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World J Orthop. Aug 18, 2012; 3(8): 122-130
Published online Aug 18, 2012. doi: 10.5312/wjo.v3.i8.122
Instability after total hip arthroplasty
Brian C Werner, Thomas E Brown
Brian C Werner, Thomas E Brown, Department of Orthopedic Surgery, University of Virginia, School of Medicine, Charlottesville, VA 22908, United States
Author contributions: Werner BC and Brown TE designed and performed the research; Werner BC drafted the paper; Brown TE selected the images; both authors revised the manuscript.
Correspondence to: Brian C Werner, MD, Department of Orthopaedic Surgery, PO Box 800159, University of Virginia, Charlottesville, VA 22908, United States.
Telephone: +1-434-2430278 Fax: +1-434-2430242
Received: October 24, 2011
Revised: July 1, 2012
Accepted: August 7, 2012
Published online: August 18, 2012

Instability following total hip arthroplasty (THA) is an unfortunately frequent and serious problem that requires thorough evaluation and preoperative planning before surgical intervention. Prevention through optimal index surgery is of great importance, as the management of an unstable THA is challenging even for an experienced joints surgeon. However, even after well-planned surgery, a significant incidence of recurrent instability still exists. Non-operative management is often successful if the components are well-fixed and correctly positioned in the absence of neurocognitive disorders. If conservative management fails, surgical options include revision of malpositioned components; exchange of modular components such as the femoral head and acetabular liner; bipolar arthroplasty; tripolar arthroplasty; use of a larger femoral head; use of a constrained liner; soft tissue reinforcement and advancement of the greater trochanter.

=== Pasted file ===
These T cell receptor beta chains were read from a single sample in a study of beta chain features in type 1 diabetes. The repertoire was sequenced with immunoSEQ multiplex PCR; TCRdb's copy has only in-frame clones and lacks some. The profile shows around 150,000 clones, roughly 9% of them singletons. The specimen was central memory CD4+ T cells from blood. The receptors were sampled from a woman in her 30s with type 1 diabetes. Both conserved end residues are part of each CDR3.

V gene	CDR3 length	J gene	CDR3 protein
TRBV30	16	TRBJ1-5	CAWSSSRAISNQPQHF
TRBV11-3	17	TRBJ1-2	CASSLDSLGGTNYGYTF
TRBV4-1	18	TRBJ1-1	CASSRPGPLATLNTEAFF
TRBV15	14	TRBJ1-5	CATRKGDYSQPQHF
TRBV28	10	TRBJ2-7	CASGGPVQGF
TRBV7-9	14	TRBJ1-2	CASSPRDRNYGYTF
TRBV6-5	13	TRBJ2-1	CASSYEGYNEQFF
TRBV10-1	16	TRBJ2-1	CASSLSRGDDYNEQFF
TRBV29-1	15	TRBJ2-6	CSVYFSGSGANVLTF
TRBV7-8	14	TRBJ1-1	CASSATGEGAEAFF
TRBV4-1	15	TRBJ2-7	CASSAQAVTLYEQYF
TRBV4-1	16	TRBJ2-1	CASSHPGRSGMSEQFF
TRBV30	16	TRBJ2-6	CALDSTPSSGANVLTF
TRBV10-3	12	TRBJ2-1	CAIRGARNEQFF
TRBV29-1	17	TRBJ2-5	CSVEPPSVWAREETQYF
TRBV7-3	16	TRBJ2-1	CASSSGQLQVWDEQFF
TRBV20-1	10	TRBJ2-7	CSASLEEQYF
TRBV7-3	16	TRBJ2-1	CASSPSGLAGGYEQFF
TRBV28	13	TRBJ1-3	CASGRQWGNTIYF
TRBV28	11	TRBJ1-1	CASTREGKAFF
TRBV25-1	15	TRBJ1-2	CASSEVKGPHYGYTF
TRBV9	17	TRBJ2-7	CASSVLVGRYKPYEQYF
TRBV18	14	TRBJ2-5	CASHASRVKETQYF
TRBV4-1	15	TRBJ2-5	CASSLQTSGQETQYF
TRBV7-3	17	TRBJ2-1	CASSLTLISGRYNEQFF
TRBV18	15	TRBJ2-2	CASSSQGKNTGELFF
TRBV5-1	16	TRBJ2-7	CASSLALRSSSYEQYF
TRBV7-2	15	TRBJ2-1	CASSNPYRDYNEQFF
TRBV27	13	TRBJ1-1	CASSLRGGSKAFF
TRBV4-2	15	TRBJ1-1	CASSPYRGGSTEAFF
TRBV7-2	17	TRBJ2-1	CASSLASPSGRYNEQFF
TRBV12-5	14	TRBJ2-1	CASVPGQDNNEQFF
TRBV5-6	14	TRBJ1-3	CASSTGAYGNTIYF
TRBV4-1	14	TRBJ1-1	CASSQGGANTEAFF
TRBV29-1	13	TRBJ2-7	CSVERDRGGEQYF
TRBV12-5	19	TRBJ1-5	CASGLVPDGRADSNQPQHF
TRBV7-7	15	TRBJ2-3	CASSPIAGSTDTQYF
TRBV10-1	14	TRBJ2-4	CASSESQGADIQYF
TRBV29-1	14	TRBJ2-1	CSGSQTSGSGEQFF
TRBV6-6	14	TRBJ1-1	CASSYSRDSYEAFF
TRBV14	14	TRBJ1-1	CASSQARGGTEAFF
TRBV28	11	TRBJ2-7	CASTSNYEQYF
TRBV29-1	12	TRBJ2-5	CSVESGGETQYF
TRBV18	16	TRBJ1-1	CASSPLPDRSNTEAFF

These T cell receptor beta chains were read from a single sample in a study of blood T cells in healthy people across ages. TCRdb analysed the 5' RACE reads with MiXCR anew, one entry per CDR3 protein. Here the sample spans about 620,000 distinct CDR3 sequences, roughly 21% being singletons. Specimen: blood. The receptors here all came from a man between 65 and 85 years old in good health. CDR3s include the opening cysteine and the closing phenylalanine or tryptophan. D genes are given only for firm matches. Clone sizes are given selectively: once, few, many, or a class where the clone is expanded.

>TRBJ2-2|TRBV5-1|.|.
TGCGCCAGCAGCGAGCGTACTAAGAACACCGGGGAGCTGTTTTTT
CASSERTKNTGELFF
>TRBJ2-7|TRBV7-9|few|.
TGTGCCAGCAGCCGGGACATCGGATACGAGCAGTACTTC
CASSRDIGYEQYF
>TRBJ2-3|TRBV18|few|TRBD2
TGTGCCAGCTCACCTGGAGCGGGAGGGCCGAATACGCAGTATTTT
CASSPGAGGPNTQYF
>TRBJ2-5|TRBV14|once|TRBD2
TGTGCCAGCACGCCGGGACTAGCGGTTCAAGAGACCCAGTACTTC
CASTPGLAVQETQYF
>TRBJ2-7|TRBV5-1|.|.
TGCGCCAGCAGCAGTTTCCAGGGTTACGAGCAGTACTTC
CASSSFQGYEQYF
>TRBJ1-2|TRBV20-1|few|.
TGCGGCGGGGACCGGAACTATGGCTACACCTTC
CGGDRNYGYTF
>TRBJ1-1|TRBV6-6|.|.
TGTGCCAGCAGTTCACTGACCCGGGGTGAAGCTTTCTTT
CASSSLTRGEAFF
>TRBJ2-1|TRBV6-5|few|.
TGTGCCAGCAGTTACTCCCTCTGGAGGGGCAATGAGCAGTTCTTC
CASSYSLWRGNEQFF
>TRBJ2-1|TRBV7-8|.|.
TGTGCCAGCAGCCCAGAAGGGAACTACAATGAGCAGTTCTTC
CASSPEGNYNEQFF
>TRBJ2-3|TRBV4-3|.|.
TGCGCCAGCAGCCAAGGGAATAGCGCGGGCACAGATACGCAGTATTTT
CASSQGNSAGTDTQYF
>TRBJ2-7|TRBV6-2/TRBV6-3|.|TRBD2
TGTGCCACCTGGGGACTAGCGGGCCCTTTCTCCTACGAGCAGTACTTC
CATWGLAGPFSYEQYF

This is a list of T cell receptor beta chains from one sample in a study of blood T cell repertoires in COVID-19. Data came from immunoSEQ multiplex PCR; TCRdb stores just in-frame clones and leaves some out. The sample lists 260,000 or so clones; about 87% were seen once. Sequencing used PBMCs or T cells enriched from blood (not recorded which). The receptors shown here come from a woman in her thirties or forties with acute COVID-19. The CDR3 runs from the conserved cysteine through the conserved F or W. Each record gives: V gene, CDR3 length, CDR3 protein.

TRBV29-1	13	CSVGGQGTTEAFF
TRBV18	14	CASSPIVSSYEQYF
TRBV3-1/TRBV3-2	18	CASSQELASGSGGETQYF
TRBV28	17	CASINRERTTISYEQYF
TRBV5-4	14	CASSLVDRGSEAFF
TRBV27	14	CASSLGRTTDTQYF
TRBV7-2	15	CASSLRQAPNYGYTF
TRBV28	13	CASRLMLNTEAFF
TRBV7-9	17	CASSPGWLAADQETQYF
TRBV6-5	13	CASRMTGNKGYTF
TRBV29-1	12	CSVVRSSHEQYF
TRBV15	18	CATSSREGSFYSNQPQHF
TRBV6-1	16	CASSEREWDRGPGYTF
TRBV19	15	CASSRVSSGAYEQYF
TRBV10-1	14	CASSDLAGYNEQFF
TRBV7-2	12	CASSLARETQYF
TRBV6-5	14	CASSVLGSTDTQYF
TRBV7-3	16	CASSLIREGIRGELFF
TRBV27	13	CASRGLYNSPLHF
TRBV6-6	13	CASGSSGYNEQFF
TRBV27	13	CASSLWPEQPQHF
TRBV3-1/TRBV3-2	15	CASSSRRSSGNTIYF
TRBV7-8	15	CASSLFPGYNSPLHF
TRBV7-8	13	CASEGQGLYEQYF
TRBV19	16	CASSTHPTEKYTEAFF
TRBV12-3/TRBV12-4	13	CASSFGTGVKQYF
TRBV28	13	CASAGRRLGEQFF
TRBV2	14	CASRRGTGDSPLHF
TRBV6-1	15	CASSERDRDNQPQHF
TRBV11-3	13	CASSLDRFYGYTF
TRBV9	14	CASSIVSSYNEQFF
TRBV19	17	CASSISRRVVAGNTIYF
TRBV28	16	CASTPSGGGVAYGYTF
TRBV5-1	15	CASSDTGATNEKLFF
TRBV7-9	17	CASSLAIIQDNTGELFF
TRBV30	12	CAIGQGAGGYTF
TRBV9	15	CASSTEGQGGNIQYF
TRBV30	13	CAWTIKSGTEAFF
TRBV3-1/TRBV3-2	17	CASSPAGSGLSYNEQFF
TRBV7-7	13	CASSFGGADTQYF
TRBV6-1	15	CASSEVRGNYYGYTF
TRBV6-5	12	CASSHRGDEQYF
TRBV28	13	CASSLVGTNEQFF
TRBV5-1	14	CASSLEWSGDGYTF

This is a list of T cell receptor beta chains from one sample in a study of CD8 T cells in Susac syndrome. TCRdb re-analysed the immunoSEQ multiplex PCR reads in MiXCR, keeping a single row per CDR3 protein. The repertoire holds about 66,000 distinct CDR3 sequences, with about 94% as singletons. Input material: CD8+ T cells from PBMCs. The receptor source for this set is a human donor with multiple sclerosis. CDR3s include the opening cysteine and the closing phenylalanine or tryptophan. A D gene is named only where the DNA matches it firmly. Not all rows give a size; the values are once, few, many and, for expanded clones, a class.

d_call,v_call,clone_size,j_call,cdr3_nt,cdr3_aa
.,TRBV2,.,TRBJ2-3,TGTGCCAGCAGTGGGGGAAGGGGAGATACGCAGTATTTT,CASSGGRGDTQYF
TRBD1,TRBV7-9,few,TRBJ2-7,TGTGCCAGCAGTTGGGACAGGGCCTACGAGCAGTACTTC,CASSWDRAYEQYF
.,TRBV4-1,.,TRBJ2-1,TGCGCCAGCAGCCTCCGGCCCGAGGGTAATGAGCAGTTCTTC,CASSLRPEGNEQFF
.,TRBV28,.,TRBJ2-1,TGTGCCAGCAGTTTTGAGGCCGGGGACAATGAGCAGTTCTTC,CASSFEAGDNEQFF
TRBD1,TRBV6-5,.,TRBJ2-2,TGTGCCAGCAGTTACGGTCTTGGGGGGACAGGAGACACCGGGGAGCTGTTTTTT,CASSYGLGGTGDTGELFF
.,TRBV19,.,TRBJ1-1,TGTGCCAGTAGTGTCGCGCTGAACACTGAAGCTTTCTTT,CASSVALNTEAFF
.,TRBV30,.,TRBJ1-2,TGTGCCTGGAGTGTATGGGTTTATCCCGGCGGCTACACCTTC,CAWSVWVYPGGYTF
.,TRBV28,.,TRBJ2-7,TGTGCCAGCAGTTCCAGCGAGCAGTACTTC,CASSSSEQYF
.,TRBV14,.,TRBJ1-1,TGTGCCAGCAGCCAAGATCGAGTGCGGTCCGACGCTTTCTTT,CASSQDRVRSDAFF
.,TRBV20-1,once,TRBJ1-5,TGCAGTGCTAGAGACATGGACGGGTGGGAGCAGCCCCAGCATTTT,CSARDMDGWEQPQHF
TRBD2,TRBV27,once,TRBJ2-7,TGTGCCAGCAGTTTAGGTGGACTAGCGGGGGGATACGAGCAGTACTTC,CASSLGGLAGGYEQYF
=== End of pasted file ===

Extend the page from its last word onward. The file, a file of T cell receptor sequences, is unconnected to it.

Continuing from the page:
Keywords: Instability, Total hip arthroplasty, Revision, Constrained liner, Bipolar arthroplasty, Large femoral head